Comment


        • #5
          And like anything electronic it's prone for malfunctions.

          It might be a nice addon, but certainly not a replacement.

          Comment


          • #6
            Come on Oded, it works against Klingons!

            Seriously, the mesh type they mentioned in article seems plausible for RPGs, but it seems that sabot rounds or EFPs would not be affected. So I agree with you about just being an addition instead of a replacement of traditional armor. I like the idea of adding the Trophy system as well.

            Comment


            • #7
              Might seem obvious to us but I hear of more and more people seriously starting to consider a complete electronic "armor suite" That's just ridiculous...

              Comment


              • #8
                Electric armour in action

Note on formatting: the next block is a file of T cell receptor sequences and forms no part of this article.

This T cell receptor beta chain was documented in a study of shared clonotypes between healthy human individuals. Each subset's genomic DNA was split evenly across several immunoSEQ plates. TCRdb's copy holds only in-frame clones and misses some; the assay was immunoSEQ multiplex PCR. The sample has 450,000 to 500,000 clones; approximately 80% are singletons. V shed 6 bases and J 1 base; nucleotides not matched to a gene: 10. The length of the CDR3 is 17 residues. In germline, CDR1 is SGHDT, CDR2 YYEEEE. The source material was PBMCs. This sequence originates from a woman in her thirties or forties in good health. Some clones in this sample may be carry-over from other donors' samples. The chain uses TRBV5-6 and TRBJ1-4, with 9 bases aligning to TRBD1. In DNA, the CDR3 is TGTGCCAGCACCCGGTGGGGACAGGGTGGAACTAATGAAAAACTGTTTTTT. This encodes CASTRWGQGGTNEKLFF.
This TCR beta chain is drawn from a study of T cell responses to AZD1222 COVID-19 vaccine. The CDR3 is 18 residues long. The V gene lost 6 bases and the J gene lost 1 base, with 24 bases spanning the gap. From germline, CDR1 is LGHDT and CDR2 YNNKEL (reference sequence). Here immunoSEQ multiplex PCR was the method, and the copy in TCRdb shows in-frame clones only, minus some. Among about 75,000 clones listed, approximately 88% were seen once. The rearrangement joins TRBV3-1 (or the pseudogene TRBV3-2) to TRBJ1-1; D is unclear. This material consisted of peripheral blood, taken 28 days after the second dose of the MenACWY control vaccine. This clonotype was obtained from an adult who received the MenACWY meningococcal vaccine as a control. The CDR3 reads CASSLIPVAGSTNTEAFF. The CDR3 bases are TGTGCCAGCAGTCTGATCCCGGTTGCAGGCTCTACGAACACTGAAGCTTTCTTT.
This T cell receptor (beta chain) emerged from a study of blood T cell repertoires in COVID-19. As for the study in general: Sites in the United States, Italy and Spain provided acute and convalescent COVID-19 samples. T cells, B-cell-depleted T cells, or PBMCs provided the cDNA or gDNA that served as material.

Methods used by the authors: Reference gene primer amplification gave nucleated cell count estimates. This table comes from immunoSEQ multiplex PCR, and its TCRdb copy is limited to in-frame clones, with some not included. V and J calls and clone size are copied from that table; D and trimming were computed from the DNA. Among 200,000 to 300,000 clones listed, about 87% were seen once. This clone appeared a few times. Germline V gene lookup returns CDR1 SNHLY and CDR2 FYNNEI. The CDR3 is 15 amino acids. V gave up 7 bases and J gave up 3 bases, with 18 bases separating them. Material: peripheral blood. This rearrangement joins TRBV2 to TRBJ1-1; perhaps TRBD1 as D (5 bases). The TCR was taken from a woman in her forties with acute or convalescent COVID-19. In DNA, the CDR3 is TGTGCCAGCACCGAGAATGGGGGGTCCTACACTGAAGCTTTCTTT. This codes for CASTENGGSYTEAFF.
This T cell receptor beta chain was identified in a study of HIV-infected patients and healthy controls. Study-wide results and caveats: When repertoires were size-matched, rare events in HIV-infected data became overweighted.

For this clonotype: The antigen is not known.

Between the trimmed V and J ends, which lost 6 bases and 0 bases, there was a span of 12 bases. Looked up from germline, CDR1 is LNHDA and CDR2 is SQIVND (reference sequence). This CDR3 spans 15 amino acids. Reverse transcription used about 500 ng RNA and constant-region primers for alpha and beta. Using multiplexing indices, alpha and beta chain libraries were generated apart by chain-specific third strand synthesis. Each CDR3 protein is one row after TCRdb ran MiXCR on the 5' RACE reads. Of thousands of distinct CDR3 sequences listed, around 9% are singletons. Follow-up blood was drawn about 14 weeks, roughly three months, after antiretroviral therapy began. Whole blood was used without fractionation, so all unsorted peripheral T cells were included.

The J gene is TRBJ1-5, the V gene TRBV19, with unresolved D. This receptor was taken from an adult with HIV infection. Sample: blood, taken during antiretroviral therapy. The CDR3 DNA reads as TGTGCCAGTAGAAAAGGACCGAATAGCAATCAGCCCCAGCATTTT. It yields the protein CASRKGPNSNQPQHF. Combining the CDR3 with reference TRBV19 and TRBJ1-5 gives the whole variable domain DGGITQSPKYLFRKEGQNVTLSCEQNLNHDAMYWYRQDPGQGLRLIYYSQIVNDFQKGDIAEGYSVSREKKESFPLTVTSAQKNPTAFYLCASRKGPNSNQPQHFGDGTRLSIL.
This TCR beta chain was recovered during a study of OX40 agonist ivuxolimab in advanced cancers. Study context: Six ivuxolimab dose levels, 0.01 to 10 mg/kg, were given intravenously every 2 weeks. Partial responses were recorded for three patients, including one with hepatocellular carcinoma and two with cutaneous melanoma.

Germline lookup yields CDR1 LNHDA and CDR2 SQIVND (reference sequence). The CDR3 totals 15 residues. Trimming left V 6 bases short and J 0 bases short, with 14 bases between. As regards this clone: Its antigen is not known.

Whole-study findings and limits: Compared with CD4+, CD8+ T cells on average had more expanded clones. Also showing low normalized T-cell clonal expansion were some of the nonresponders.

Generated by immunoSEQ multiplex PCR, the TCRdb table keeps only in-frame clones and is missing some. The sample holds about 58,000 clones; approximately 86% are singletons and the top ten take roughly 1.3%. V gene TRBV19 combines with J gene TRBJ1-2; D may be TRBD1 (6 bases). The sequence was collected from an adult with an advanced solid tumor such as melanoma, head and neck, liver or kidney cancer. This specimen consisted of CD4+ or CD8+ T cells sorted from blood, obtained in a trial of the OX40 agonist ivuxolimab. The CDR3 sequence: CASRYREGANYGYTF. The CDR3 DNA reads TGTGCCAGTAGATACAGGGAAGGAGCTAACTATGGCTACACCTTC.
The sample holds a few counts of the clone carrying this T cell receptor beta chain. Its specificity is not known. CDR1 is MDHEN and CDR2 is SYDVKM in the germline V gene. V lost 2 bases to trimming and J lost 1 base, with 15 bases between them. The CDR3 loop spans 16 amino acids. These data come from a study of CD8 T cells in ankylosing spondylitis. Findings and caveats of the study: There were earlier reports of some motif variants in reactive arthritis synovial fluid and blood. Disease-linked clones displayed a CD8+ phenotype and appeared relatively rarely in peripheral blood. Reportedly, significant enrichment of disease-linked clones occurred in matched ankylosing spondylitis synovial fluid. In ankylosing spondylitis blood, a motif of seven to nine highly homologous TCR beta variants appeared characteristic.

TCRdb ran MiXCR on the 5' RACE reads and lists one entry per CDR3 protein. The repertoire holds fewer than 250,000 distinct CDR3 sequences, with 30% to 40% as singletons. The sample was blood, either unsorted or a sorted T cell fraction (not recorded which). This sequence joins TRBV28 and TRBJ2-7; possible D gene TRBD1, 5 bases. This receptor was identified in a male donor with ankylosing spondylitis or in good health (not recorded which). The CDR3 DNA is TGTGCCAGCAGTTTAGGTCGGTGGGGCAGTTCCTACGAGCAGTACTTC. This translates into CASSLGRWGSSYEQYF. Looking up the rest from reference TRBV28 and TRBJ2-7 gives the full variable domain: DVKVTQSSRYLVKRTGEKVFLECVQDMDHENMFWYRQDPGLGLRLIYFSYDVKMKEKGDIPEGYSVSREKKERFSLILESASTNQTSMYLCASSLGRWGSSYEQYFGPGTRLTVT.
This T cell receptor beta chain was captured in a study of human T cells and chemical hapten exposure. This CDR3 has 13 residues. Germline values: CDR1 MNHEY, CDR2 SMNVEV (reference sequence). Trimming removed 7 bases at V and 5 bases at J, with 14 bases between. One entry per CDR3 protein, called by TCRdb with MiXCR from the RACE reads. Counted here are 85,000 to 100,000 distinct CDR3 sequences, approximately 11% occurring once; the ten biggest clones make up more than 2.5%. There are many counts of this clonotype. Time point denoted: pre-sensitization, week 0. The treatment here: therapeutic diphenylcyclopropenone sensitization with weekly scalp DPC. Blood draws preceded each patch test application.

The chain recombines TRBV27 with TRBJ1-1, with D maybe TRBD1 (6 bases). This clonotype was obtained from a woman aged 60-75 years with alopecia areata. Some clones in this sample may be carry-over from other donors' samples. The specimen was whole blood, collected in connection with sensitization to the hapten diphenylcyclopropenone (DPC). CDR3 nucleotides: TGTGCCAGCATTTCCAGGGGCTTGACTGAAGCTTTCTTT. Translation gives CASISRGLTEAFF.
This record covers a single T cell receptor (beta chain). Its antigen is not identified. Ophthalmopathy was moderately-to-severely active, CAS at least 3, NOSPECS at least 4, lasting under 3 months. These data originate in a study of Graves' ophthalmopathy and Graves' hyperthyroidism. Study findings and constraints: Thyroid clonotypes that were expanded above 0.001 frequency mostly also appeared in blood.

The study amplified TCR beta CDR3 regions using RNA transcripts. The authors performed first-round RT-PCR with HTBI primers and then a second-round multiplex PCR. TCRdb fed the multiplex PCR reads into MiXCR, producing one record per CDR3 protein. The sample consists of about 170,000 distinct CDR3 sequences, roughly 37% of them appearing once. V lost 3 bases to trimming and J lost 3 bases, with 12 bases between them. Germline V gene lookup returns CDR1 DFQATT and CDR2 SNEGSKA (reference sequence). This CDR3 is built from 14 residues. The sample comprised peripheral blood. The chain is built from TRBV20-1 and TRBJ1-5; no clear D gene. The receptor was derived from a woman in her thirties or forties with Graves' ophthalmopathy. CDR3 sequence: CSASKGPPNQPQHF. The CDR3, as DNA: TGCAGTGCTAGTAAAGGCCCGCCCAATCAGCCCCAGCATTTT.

http://www.youtube.com/watch?v=o7rxBifd0cY

                Appears useful against RPG's, and thus useful against poorer armies. These may be the normal opponents in future wars.
                How to Talk to a Climate Skeptic: http://grist.org/series/skeptics/
                Global Warming & Climate Change Myths: https://www.skepticalscience.com/argument.php

                Comment


                • #9
                  Originally posted by Nick the Noodle View Post
                  Electric armour in action

                  http://www.youtube.com/watch?v=o7rxBifd0cY

                  Appears useful against RPG's, and thus useful against poorer armies. These may be the normal opponents in future wars.